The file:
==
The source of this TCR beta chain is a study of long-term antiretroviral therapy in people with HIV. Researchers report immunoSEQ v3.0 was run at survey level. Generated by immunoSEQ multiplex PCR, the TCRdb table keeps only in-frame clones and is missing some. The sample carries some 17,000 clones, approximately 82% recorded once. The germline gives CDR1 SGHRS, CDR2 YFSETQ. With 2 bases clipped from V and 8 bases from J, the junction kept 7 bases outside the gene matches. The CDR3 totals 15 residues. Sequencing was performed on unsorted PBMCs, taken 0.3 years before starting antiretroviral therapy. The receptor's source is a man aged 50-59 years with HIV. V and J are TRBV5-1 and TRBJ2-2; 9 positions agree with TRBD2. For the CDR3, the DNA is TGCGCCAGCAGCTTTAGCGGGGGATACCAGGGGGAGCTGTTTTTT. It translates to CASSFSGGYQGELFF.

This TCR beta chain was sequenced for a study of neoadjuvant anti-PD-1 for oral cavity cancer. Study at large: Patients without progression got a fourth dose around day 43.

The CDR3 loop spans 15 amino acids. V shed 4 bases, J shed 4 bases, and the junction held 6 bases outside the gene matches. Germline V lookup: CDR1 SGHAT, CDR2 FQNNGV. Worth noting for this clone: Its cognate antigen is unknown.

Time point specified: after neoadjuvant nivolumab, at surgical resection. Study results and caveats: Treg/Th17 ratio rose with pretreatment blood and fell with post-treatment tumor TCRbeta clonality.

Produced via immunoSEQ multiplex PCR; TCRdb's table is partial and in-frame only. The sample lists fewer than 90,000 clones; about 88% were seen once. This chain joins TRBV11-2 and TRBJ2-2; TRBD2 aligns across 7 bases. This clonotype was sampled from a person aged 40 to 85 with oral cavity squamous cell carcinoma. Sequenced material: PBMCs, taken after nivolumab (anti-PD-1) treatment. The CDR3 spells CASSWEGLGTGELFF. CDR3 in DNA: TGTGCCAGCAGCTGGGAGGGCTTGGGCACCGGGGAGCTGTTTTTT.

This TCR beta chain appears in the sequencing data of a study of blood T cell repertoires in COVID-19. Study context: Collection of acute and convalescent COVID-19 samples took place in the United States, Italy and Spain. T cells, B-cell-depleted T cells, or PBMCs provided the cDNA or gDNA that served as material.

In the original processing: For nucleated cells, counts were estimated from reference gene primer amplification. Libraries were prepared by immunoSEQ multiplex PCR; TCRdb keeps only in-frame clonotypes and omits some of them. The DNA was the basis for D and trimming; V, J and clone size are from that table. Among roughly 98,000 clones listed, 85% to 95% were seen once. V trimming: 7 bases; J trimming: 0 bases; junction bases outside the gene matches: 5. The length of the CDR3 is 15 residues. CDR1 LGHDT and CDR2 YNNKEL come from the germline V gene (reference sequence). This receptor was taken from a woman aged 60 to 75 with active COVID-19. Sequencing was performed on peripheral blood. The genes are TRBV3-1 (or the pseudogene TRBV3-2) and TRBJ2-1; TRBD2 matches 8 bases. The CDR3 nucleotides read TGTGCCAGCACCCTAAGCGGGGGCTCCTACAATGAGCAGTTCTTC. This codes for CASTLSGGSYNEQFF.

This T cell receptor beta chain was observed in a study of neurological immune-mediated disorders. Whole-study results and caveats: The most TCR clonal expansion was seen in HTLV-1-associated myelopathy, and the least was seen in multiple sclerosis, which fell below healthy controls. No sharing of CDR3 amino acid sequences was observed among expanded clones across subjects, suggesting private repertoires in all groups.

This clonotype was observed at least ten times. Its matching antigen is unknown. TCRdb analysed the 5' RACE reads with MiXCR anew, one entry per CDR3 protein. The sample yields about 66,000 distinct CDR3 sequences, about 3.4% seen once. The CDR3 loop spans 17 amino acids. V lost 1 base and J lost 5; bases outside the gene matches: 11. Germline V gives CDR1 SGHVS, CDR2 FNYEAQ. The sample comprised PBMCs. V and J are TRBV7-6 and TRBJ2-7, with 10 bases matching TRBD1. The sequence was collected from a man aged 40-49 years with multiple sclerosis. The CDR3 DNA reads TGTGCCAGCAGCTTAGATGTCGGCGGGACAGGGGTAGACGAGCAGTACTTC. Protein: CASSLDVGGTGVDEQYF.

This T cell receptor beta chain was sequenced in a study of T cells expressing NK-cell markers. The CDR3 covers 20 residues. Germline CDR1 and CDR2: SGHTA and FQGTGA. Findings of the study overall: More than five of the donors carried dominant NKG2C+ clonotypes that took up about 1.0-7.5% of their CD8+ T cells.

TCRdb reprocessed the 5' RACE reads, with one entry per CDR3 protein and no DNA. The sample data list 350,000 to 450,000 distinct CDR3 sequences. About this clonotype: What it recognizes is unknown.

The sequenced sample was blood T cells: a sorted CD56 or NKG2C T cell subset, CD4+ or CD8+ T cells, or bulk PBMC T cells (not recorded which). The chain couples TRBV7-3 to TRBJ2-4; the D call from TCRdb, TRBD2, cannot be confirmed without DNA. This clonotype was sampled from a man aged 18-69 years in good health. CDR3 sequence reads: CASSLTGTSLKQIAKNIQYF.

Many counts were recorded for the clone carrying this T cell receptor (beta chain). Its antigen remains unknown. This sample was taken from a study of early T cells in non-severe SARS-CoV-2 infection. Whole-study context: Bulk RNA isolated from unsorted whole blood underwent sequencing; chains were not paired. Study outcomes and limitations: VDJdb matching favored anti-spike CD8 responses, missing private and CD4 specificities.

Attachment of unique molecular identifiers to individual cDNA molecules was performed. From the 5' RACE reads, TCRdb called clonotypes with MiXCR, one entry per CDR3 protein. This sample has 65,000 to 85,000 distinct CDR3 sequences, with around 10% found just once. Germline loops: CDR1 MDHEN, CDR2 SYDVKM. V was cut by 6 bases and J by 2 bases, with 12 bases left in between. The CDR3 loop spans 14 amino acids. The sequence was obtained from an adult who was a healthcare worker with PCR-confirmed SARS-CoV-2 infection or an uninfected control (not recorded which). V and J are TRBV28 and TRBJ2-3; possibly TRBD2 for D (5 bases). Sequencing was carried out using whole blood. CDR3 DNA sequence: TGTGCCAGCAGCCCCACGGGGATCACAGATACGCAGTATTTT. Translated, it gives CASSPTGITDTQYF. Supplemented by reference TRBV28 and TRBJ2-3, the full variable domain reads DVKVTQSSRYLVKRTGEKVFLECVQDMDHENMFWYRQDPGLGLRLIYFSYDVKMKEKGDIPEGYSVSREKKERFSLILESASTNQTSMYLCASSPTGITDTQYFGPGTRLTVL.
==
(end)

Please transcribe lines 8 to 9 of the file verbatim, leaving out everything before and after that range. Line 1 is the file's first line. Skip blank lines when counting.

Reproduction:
This T cell receptor beta chain was observed in a study of neurological immune-mediated disorders. Whole-study results and caveats: The most TCR clonal expansion was seen in HTLV-1-associated myelopathy, and the least was seen in multiple sclerosis, which fell below healthy controls. No sharing of CDR3 amino acid sequences was observed among expanded clones across subjects, suggesting private repertoires in all groups.

This clonotype was observed at least ten times. Its matching antigen is unknown. TCRdb analysed the 5' RACE reads with MiXCR anew, one entry per CDR3 protein. The sample yields about 66,000 distinct CDR3 sequences, about 3.4% seen once. The CDR3 loop spans 17 amino acids. V lost 1 base and J lost 5; bases outside the gene matches: 11. Germline V gives CDR1 SGHVS, CDR2 FNYEAQ. The sample comprised PBMCs. V and J are TRBV7-6 and TRBJ2-7, with 10 bases matching TRBD1. The sequence was collected from a man aged 40-49 years with multiple sclerosis. The CDR3 DNA reads TGTGCCAGCAGCTTAGATGTCGGCGGGACAGGGGTAGACGAGCAGTACTTC. Protein: CASSLDVGGTGVDEQYF.